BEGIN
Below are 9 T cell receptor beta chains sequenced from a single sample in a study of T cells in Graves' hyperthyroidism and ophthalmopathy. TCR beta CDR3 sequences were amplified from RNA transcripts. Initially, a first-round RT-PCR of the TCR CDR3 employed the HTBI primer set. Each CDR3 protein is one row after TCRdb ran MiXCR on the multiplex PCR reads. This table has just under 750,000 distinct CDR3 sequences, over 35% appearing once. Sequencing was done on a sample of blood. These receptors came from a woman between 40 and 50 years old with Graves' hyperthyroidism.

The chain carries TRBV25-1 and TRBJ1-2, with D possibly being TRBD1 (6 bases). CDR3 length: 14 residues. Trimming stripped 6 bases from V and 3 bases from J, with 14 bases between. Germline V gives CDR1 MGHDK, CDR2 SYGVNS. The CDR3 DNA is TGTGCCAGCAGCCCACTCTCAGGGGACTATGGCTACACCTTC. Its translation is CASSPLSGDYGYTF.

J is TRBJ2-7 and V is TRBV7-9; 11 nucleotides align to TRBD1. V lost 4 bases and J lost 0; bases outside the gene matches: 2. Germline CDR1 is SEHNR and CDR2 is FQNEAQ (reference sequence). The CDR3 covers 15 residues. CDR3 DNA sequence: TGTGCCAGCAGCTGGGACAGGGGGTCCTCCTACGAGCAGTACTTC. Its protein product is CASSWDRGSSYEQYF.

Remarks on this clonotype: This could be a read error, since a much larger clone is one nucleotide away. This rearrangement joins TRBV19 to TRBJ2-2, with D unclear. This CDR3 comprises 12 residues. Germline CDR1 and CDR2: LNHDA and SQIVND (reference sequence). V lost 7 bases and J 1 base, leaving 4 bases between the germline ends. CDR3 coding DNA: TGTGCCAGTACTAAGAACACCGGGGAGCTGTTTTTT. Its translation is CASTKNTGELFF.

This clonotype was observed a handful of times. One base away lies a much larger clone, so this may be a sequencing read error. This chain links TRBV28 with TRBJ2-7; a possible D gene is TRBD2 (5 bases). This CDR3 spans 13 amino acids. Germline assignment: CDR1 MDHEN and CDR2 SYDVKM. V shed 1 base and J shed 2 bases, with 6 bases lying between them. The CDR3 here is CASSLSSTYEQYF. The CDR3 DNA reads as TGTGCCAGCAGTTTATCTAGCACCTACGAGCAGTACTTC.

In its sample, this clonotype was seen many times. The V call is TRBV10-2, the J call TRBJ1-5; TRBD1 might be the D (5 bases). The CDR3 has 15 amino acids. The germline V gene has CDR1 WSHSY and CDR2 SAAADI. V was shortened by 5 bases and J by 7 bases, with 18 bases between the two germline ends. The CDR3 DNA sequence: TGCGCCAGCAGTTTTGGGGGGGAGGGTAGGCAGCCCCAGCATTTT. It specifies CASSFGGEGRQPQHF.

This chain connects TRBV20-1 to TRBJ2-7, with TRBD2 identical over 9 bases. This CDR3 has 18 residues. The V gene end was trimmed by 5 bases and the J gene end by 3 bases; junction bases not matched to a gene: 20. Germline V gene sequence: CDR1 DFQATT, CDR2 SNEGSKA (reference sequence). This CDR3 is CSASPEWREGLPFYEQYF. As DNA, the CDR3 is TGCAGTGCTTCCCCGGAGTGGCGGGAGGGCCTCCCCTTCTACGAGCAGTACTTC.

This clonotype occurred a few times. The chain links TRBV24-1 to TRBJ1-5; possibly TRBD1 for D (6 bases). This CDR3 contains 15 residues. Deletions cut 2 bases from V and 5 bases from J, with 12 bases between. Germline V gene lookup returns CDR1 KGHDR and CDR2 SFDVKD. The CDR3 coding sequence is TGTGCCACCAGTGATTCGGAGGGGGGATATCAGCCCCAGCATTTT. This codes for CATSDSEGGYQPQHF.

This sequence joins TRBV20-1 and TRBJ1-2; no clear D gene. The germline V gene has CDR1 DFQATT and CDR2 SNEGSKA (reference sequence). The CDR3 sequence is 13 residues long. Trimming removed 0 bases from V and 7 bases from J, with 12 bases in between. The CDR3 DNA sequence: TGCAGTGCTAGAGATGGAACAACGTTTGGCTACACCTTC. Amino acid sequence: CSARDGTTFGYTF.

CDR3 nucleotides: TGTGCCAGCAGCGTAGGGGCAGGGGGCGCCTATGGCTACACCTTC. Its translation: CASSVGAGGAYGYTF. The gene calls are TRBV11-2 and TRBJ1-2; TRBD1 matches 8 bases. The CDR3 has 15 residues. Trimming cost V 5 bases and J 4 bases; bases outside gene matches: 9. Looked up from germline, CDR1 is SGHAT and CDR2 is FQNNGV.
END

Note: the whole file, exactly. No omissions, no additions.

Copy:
Below are 9 T cell receptor beta chains sequenced from a single sample in a study of T cells in Graves' hyperthyroidism and ophthalmopathy. TCR beta CDR3 sequences were amplified from RNA transcripts. Initially, a first-round RT-PCR of the TCR CDR3 employed the HTBI primer set. Each CDR3 protein is one row after TCRdb ran MiXCR on the multiplex PCR reads. This table has just under 750,000 distinct CDR3 sequences, over 35% appearing once. Sequencing was done on a sample of blood. These receptors came from a woman between 40 and 50 years old with Graves' hyperthyroidism.

The chain carries TRBV25-1 and TRBJ1-2, with D possibly being TRBD1 (6 bases). CDR3 length: 14 residues. Trimming stripped 6 bases from V and 3 bases from J, with 14 bases between. Germline V gives CDR1 MGHDK, CDR2 SYGVNS. The CDR3 DNA is TGTGCCAGCAGCCCACTCTCAGGGGACTATGGCTACACCTTC. Its translation is CASSPLSGDYGYTF.

J is TRBJ2-7 and V is TRBV7-9; 11 nucleotides align to TRBD1. V lost 4 bases and J lost 0; bases outside the gene matches: 2. Germline CDR1 is SEHNR and CDR2 is FQNEAQ (reference sequence). The CDR3 covers 15 residues. CDR3 DNA sequence: TGTGCCAGCAGCTGGGACAGGGGGTCCTCCTACGAGCAGTACTTC. Its protein product is CASSWDRGSSYEQYF.

Remarks on this clonotype: This could be a read error, since a much larger clone is one nucleotide away. This rearrangement joins TRBV19 to TRBJ2-2, with D unclear. This CDR3 comprises 12 residues. Germline CDR1 and CDR2: LNHDA and SQIVND (reference sequence). V lost 7 bases and J 1 base, leaving 4 bases between the germline ends. CDR3 coding DNA: TGTGCCAGTACTAAGAACACCGGGGAGCTGTTTTTT. Its translation is CASTKNTGELFF.

This clonotype was observed a handful of times. One base away lies a much larger clone, so this may be a sequencing read error. This chain links TRBV28 with TRBJ2-7; a possible D gene is TRBD2 (5 bases). This CDR3 spans 13 amino acids. Germline assignment: CDR1 MDHEN and CDR2 SYDVKM. V shed 1 base and J shed 2 bases, with 6 bases lying between them. The CDR3 here is CASSLSSTYEQYF. The CDR3 DNA reads as TGTGCCAGCAGTTTATCTAGCACCTACGAGCAGTACTTC.

In its sample, this clonotype was seen many times. The V call is TRBV10-2, the J call TRBJ1-5; TRBD1 might be the D (5 bases). The CDR3 has 15 amino acids. The germline V gene has CDR1 WSHSY and CDR2 SAAADI. V was shortened by 5 bases and J by 7 bases, with 18 bases between the two germline ends. The CDR3 DNA sequence: TGCGCCAGCAGTTTTGGGGGGGAGGGTAGGCAGCCCCAGCATTTT. It specifies CASSFGGEGRQPQHF.

This chain connects TRBV20-1 to TRBJ2-7, with TRBD2 identical over 9 bases. This CDR3 has 18 residues. The V gene end was trimmed by 5 bases and the J gene end by 3 bases; junction bases not matched to a gene: 20. Germline V gene sequence: CDR1 DFQATT, CDR2 SNEGSKA (reference sequence). This CDR3 is CSASPEWREGLPFYEQYF. As DNA, the CDR3 is TGCAGTGCTTCCCCGGAGTGGCGGGAGGGCCTCCCCTTCTACGAGCAGTACTTC.

This clonotype occurred a few times. The chain links TRBV24-1 to TRBJ1-5; possibly TRBD1 for D (6 bases). This CDR3 contains 15 residues. Deletions cut 2 bases from V and 5 bases from J, with 12 bases between. Germline V gene lookup returns CDR1 KGHDR and CDR2 SFDVKD. The CDR3 coding sequence is TGTGCCACCAGTGATTCGGAGGGGGGATATCAGCCCCAGCATTTT. This codes for CATSDSEGGYQPQHF.

This sequence joins TRBV20-1 and TRBJ1-2; no clear D gene. The germline V gene has CDR1 DFQATT and CDR2 SNEGSKA (reference sequence). The CDR3 sequence is 13 residues long. Trimming removed 0 bases from V and 7 bases from J, with 12 bases in between. The CDR3 DNA sequence: TGCAGTGCTAGAGATGGAACAACGTTTGGCTACACCTTC. Amino acid sequence: CSARDGTTFGYTF.

CDR3 nucleotides: TGTGCCAGCAGCGTAGGGGCAGGGGGCGCCTATGGCTACACCTTC. Its translation: CASSVGAGGAYGYTF. The gene calls are TRBV11-2 and TRBJ1-2; TRBD1 matches 8 bases. The CDR3 has 15 residues. Trimming cost V 5 bases and J 4 bases; bases outside gene matches: 9. Looked up from germline, CDR1 is SGHAT and CDR2 is FQNNGV.